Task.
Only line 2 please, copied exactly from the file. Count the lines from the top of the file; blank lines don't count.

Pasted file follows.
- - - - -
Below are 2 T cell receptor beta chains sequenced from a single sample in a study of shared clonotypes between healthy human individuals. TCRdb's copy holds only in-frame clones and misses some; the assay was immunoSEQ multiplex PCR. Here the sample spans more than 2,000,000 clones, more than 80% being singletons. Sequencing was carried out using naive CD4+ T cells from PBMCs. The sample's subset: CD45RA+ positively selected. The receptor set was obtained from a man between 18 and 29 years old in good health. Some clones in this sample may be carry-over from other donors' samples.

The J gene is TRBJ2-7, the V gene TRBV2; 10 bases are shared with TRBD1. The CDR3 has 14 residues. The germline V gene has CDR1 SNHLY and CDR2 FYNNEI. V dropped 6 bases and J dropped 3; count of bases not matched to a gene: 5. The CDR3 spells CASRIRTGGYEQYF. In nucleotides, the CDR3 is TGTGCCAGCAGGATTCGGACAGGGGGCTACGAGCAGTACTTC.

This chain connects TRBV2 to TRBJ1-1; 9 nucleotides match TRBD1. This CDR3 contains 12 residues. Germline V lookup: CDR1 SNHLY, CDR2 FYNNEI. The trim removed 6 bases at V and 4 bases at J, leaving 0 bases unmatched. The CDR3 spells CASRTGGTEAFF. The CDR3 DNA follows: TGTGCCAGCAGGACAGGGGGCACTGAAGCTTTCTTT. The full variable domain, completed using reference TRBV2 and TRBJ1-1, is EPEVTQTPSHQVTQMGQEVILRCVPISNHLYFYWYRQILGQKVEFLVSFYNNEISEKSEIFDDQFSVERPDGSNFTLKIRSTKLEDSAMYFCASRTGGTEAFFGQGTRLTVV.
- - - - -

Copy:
The J gene is TRBJ2-7, the V gene TRBV2; 10 bases are shared with TRBD1. The CDR3 has 14 residues. The germline V gene has CDR1 SNHLY and CDR2 FYNNEI. V dropped 6 bases and J dropped 3; count of bases not matched to a gene: 5. The CDR3 spells CASRIRTGGYEQYF. In nucleotides, the CDR3 is TGTGCCAGCAGGATTCGGACAGGGGGCTACGAGCAGTACTTC.